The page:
We can’t breathe.
The last time we heard this cry for air, a New York City police officer had Eric Garner in a chokehold. That was in 2014. Garner died. Police didn’t listen then and they didn’t listen three weeks ago when George Floyd pleaded for his life.
If you’re wondering if things might be different had we listened four years ago to former 49ers quarterback Colin Kaepernick, had we joined him in taking a knee instead of taking his protest out of context, I hear you. I’ve been wondering the same thing.
Sadly, I saw this coming. We’ve been picking at this scab for so long, it was bound to break open sooner rather than later.
This is what happens when we can’t be bothered hearing the cries of the oppressed, when we keep electing politicians devoted to maintaining the status quo, who’d rather mischaracterize kneeling as an assault against the flag than attend to the suffering of fellow human beings.
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Ahmaud Arbery is chased down and killed. Breonna Taylor is assassinated in her own home in the middle of the night. And George Floyd dies with his face pressed in the pavement, his hands cuffed behind his back for all the world to see.
It was one more time in a long line of instances when I wanted to switch off the television because it just hurt too much to watch. I felt the same way when I witnessed Buffalo officers shove a 75-year-old white protester to the ground, then keep walking as blood pooled around his head.
It was another case study of not only black life, but also of the state of America’s heart.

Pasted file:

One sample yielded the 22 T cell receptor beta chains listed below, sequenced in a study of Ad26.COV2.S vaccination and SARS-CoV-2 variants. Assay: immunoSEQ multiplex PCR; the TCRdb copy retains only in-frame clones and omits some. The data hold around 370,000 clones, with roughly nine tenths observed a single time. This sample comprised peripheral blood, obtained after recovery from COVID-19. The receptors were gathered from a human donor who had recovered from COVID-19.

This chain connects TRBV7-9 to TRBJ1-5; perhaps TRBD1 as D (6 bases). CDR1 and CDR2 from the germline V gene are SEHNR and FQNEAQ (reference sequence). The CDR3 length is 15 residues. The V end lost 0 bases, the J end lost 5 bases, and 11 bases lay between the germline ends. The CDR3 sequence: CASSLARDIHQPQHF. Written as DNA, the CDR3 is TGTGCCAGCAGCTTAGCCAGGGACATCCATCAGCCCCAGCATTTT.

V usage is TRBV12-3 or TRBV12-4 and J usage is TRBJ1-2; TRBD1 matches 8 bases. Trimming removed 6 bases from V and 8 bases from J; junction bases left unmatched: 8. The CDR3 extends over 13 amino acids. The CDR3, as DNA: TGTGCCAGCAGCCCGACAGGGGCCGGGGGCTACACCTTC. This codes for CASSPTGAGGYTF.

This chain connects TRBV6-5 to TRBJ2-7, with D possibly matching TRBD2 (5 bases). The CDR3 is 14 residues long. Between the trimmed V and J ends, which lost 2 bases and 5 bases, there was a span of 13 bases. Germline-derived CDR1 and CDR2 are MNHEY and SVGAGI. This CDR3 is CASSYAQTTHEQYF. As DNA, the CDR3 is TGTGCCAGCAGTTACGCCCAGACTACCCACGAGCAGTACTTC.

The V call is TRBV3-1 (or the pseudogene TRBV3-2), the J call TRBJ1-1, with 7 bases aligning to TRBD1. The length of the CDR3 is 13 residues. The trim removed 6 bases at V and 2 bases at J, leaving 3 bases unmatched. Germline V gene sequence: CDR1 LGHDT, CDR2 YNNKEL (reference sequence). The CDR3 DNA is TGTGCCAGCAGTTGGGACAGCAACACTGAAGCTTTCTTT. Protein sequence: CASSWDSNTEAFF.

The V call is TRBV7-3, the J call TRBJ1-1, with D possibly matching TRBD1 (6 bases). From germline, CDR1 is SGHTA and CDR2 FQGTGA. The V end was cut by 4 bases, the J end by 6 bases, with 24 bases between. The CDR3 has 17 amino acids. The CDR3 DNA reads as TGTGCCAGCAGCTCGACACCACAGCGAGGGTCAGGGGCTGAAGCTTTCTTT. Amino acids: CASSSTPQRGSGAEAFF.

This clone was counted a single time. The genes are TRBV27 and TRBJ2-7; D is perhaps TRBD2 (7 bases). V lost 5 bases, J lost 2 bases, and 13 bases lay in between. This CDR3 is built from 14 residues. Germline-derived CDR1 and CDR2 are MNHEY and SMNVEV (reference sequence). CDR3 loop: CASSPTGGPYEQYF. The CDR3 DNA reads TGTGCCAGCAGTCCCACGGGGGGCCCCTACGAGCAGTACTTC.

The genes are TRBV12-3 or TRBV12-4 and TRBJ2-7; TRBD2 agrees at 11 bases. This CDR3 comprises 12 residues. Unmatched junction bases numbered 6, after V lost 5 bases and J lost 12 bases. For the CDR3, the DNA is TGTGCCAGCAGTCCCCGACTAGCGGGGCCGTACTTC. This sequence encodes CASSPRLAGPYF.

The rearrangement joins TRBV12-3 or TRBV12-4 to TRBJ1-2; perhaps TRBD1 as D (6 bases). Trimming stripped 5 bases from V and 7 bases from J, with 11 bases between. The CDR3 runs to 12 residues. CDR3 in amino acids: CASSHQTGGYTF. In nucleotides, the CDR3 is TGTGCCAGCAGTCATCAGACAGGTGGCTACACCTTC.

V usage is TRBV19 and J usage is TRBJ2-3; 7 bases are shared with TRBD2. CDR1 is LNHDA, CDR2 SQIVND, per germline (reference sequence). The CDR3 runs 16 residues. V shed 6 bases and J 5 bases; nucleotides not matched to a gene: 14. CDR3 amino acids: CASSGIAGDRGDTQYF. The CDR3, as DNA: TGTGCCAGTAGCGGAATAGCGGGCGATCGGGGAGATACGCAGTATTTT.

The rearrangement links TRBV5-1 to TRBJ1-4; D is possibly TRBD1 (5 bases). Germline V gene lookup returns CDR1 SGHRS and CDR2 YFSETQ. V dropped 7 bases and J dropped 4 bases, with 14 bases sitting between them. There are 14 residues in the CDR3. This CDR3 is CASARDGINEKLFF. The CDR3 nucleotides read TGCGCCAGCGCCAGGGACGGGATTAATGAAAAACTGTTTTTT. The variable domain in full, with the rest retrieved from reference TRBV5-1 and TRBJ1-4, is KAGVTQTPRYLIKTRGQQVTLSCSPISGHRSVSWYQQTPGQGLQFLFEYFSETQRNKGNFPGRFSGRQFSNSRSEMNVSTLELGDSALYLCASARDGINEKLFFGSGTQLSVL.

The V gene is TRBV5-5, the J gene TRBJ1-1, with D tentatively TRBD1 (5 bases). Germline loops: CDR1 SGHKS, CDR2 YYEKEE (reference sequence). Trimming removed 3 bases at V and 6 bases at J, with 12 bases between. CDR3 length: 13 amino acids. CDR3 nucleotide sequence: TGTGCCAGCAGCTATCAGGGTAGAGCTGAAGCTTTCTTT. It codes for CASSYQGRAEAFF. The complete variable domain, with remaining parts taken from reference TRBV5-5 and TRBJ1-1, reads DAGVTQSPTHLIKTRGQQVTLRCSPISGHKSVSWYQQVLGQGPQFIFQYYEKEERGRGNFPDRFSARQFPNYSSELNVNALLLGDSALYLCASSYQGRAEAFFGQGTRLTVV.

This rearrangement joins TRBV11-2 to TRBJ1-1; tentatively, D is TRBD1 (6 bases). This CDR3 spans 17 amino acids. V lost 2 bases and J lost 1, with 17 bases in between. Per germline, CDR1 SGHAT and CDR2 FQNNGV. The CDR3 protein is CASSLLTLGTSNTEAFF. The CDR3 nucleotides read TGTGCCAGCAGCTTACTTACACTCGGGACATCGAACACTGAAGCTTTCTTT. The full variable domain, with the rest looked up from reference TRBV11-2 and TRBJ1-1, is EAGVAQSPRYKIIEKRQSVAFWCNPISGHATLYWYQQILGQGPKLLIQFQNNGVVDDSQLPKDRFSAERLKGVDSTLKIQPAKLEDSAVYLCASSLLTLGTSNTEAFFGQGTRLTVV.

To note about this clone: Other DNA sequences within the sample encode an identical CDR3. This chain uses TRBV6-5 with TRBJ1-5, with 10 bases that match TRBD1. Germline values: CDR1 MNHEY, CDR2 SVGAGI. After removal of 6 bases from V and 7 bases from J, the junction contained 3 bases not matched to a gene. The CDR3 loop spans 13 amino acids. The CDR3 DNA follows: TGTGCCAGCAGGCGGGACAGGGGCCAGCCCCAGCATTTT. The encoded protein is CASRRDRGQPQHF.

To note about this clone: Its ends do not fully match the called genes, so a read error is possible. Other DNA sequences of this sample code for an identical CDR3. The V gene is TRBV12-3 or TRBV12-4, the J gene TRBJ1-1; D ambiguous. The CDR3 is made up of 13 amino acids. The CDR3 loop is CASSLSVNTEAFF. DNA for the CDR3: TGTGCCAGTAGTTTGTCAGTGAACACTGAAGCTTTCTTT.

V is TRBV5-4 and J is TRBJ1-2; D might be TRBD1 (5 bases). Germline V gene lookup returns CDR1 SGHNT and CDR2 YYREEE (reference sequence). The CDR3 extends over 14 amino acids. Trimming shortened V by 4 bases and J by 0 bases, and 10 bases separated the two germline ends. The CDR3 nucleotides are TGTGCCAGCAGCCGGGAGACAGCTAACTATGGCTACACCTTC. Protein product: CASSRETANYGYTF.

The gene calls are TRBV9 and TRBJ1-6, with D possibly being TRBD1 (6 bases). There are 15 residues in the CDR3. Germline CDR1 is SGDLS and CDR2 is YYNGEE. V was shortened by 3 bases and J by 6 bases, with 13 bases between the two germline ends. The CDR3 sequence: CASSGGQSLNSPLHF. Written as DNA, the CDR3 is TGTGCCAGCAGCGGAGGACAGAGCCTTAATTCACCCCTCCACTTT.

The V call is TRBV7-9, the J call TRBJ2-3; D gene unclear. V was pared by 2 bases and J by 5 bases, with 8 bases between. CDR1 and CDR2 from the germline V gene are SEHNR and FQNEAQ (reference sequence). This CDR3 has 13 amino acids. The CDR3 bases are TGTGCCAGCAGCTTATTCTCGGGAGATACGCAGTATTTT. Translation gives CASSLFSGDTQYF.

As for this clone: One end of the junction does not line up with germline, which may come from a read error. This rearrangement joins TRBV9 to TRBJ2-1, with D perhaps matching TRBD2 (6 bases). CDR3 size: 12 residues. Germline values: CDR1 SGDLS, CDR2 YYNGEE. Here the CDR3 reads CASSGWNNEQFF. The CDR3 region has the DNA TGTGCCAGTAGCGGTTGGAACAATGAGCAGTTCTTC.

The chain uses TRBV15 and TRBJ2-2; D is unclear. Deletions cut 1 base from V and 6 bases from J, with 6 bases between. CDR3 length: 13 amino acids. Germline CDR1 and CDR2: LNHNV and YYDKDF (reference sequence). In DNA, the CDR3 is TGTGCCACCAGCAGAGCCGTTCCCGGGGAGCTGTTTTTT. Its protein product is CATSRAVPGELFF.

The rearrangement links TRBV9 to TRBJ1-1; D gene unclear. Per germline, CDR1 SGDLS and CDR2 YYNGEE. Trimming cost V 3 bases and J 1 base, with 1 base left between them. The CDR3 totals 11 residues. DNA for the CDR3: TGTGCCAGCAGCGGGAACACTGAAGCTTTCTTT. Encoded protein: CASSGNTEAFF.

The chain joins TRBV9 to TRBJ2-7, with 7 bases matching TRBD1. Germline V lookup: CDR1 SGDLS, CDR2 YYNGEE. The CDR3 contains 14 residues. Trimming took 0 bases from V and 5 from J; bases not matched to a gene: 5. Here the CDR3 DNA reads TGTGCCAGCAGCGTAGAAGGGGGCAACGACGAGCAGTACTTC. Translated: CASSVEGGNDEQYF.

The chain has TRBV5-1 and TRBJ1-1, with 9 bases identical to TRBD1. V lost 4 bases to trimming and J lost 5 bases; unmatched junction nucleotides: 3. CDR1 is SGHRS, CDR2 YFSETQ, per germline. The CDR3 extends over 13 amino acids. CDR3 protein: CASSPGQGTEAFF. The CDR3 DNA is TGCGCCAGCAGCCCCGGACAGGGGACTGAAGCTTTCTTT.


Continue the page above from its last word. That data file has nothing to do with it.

I’ve been writing about this kind of injustice it seems my entire adult life. I won’t apologize for that but I’m so tired, I can’t breathe either.
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We don’t want to believe that our racist history is actually an ongoing, racist reality. We blame black culture instead. Black people are lazy. Black people commit more crime. And black people like me have chips on our shoulders.
White denial hardens the hearts and obfuscates the vision of far too many whites and in so doing blocks the chance of any change or reform. It is as the great James Baldwin said: “(i)t is certain, in any case, that ignorance, allied with power, is the most ferocious enemy justice can have.”
Truth is even those of us who manage to carve out some semblance of success have done so by ducking and weaving around racist systems that in the end contribute to the high rates of stress, diabetes and hypertension in our community.
I’m bombarded by well-meaning whites who like to point out to me that they grew up poor, too, that they had to struggle, too. I’d never discount the struggles of anyone, but which of them have had to struggle just because of the color of their skin?
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There are a lot of whites, of course, who get it. They understand how white privilege automatically affords them certain advantages and opportunities blacks are less likely to enjoy. They’ve even joined with protesters, decrying police brutality and systemic racism.
I, for one, appreciate that more than you know.